2.6.3: Who are the Aelfinn and Eelfinn? --Updated


[Erica Sadun, Sean Hillyard, Pam Korda, Leigh Butler]

The Aelfinn and Eelfinn (henceforth referred to as "the Finn") are strange tricksy critters who live in other dimensions. They are also known as the Snakes and Foxes, because of their appearances, and have long-standing tricksy relationships with humans: giving gifts and answers... at a price.

Most of what we know about the Finn is from TSR. There is also a little bit in the Guide, and scant but telling information is gained in WH.

What we know from the Tear doorway

[TSR: 6, Doorways, 95] and [TSR: 15, Into the Doorway, 174-180]:

  • There seems to be some kind of agreement concerning the use of the door. Anyone may enter who does not bring sources of light (lamps, torches), iron, or instruments of music. The snakes will then answer three questions which pertain to the future of the asker. "Frivolous questions are punished, it seems, but it also seems what may be serious for one can be frivolous coming from another. Most importantly, questions touching the Shadow have dire consequences." What sort of consequences? Moiraine mentions death and madness.
  • How do they provide true answers? Moiraine speculates, "That world is... folded... in strange ways.... It may be that that allows them to read the thread of a human life, read the various ways it may yet be woven into the Pattern." This explanation seems to fit with what the snakes said while Mat was in there.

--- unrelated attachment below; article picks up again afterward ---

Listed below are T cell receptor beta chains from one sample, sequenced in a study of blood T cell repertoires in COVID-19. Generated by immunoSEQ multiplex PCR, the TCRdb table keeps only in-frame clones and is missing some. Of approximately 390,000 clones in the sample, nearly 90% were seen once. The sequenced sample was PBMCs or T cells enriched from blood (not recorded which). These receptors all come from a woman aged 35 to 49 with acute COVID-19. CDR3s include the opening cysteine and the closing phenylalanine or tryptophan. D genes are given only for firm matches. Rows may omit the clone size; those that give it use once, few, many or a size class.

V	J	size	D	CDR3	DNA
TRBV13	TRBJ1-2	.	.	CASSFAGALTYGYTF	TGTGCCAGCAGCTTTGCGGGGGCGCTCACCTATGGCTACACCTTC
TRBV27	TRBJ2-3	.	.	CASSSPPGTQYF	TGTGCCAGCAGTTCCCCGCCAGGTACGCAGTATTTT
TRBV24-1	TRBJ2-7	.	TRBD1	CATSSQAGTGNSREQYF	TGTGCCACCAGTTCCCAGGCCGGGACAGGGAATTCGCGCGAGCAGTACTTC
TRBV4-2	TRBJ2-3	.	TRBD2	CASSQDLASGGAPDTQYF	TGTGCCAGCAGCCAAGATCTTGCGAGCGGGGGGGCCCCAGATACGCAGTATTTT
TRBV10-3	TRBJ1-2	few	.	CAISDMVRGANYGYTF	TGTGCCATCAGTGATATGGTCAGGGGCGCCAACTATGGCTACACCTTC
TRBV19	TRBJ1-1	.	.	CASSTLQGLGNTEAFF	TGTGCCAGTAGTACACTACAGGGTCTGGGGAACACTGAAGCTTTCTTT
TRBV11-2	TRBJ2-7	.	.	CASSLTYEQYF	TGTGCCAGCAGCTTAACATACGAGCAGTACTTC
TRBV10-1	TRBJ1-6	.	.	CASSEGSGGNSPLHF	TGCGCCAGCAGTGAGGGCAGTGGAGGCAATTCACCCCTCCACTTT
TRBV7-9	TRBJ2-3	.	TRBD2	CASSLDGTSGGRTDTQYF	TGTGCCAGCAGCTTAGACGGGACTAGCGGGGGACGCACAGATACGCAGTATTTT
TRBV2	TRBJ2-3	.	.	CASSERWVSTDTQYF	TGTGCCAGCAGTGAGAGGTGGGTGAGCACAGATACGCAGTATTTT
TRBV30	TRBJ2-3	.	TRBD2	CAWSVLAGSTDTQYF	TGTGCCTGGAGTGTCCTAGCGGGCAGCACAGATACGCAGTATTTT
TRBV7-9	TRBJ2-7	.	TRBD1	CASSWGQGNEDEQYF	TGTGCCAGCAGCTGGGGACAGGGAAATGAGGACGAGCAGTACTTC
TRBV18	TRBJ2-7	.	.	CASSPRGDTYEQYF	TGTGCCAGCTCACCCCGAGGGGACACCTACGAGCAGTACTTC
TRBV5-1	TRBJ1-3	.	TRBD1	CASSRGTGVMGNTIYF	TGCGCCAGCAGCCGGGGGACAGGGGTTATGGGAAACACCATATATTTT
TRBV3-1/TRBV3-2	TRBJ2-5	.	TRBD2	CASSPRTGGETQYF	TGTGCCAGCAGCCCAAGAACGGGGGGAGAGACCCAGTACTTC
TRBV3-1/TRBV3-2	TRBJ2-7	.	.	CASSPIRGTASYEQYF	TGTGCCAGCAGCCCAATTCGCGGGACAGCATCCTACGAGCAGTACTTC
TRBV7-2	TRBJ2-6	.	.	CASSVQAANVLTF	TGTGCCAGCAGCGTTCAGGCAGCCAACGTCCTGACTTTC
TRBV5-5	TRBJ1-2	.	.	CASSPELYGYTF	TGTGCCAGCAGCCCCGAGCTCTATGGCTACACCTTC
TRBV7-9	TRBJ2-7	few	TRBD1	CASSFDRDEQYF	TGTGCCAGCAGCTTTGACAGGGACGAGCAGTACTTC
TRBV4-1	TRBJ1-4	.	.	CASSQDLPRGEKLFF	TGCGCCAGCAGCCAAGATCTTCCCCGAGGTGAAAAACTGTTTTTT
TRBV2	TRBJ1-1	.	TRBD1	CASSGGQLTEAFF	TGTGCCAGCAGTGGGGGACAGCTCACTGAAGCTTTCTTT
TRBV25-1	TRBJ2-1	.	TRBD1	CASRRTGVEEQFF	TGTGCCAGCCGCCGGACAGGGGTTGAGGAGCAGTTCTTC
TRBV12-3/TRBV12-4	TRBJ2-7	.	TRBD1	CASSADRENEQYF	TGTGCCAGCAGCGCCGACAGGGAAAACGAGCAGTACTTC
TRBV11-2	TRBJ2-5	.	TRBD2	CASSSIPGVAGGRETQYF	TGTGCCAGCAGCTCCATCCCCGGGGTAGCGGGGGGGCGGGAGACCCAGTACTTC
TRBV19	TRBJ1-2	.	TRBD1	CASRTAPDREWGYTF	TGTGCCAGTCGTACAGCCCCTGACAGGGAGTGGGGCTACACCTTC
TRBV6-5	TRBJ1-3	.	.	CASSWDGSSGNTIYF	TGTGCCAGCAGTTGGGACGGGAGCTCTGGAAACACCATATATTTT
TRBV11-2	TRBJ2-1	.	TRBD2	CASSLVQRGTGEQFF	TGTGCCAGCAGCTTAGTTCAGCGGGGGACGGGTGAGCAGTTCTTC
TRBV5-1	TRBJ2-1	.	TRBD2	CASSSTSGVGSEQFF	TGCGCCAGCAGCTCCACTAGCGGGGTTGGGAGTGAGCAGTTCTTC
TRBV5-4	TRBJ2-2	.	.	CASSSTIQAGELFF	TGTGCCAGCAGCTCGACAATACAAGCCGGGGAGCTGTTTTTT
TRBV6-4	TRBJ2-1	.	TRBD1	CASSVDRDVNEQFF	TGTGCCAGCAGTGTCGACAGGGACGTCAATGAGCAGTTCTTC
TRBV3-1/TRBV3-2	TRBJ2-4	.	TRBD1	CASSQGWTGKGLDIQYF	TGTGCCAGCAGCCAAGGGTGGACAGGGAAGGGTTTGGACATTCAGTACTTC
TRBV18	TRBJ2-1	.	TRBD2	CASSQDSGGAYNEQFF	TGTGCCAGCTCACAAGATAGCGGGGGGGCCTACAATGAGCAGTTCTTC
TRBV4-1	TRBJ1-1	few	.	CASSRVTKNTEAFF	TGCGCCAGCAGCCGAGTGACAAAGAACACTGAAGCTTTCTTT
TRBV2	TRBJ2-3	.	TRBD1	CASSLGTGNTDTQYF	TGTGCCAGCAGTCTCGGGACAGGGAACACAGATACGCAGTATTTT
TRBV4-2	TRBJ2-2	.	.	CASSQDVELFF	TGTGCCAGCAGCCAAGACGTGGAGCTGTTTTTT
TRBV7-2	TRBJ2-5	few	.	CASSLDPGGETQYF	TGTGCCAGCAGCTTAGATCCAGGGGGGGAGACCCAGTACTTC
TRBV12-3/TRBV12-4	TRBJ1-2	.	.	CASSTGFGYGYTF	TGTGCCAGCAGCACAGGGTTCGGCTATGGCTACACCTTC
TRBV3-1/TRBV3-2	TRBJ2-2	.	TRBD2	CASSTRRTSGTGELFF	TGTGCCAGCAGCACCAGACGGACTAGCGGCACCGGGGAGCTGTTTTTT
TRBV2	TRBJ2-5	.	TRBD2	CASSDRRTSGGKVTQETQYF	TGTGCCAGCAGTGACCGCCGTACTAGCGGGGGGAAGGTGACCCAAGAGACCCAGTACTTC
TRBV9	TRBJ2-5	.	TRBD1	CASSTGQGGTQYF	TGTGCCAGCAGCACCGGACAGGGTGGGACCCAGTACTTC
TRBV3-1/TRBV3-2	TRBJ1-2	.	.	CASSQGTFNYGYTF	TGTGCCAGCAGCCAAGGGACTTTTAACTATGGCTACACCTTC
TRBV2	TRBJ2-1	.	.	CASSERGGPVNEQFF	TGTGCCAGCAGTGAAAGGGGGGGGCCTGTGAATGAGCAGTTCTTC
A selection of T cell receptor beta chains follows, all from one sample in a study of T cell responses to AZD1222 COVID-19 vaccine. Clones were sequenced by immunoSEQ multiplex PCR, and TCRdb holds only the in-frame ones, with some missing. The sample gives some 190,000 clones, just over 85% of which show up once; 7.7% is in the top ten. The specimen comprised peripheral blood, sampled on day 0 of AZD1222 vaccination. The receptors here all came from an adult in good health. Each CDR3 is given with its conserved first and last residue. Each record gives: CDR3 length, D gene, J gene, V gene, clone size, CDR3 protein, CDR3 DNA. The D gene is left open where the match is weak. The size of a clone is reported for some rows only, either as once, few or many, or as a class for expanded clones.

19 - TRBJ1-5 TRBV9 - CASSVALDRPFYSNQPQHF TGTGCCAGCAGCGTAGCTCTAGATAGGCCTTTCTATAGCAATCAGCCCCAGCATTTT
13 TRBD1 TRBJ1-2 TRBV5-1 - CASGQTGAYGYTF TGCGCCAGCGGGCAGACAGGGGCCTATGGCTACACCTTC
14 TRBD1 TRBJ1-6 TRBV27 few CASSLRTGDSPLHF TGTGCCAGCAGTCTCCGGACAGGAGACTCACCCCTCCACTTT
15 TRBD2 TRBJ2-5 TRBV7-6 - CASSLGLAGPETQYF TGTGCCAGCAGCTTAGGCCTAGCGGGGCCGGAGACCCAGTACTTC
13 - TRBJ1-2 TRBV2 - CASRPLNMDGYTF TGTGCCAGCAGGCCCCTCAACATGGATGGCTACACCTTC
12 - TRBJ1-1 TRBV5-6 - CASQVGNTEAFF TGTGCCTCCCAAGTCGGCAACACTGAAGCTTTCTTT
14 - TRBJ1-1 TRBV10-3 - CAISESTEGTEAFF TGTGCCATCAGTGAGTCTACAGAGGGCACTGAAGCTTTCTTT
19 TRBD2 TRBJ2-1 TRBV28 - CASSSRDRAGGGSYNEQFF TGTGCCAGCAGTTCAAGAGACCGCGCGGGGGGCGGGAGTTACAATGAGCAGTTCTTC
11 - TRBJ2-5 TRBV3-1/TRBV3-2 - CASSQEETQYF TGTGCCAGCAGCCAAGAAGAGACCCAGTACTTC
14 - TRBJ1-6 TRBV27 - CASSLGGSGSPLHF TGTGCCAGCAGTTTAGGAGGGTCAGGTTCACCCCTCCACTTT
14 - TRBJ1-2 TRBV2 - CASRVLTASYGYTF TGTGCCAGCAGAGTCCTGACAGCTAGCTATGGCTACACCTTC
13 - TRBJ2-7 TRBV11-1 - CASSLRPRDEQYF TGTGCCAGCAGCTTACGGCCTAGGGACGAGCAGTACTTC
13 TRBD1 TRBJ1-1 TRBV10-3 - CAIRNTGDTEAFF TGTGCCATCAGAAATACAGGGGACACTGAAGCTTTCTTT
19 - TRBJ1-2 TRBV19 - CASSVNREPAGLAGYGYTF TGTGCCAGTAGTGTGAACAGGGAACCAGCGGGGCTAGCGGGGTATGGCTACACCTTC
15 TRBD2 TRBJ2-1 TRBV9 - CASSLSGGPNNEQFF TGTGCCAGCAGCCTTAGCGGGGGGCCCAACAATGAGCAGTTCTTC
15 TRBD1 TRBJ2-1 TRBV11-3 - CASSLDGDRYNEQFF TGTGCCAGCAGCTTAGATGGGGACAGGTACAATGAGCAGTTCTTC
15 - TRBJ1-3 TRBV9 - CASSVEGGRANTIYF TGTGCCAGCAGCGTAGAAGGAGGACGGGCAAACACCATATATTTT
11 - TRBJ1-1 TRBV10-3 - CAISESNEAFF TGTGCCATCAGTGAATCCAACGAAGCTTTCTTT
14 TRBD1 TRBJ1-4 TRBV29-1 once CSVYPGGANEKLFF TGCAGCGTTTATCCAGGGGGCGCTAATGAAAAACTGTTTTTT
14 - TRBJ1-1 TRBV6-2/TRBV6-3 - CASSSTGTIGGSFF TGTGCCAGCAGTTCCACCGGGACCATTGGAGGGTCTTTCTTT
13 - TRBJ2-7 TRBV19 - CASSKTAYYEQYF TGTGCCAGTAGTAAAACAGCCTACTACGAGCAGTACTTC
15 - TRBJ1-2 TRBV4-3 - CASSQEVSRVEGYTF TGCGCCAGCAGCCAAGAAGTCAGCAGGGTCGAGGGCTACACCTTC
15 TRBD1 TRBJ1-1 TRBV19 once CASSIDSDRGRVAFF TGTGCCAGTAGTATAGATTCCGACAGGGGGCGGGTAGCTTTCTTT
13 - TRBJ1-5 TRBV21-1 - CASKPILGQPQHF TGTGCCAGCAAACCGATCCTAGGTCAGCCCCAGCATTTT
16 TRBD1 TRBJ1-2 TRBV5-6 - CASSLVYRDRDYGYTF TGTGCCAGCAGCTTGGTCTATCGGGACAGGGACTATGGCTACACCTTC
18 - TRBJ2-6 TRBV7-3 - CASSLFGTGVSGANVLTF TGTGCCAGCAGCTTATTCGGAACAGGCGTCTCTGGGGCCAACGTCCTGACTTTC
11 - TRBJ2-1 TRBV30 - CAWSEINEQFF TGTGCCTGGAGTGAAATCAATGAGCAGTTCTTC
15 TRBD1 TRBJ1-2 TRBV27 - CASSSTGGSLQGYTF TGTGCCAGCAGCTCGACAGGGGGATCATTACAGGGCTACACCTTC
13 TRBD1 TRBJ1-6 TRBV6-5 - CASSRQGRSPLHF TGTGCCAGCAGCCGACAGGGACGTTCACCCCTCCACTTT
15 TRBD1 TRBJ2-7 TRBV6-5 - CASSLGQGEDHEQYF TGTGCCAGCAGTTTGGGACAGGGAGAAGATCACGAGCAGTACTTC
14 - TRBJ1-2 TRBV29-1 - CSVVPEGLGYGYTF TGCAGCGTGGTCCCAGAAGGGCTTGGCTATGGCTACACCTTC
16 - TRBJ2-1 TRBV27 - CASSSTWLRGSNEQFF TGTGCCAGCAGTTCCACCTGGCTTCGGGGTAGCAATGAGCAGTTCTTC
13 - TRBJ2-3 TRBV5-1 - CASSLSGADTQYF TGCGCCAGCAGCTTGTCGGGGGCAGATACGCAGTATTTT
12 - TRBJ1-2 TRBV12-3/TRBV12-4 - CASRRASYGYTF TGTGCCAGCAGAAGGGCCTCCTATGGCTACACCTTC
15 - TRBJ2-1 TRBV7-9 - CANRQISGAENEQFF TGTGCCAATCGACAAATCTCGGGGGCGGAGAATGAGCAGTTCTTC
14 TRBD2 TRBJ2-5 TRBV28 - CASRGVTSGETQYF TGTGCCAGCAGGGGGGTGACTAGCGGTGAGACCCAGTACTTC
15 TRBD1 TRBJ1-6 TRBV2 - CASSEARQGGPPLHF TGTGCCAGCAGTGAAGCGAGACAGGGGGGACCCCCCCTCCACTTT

• What do the snakes get out of it? According to Moiraine: "Sensations, emotions, experiences. They rummage through them; you can feel them doing it, making your skin crawl. Perhaps they feed on them in some manner. The Aes Sedai who studied this ter'angreal... spoke of a strong desire to bathe afterward."
  • The presence of two ta'veren placed some sort of strain on the place, causing it to almost fall apart.
  • As can be surmised from their questions upon entering, the snakes don't like fire: Rand uses a fire-sword to keep them off him: "The sword kept them back; they wouldn't even look at it. Shied away. Hid their eyes."
  • The space the snakes live in is very weird, indeed. Moiraine, Mat, and Rand all enter and exit it through the twisty door around the same time, but they don't see any sign of one another while inside.

What we know from the Rhuidean doorway

[TSR: 24, Rhuidean, 278-282] and [TSR: 26, The Dedicated, 306-307]:

  • The foxes also speak of a treaty in using the doorway. The spear Mat gets from them also mentions treaties and agreements: "Thus is our treaty written; thus is agreement made. Thought is the arrow of time; memory never fades. What was asked is given. The price is paid."
  • Again, no iron or musical instruments, or ways to make light.
  • Instead of answering three questions, the foxes grant three wishes.
  • Again, there is the prickling of the skin as memories are rummaged through. However, for the foxes this does not seem to be payment enough for their services. Apparently a 'price' has to be negotiated before 'agreements' are made. Mat lucks out (of course) and asks for a way out as one of his agreements (It seems extremely likely that he would still be there without that), but they still exact a price out of him, and an unpleasant one, from what we can infer of it.

What we know from Birgitte's talk with Perrin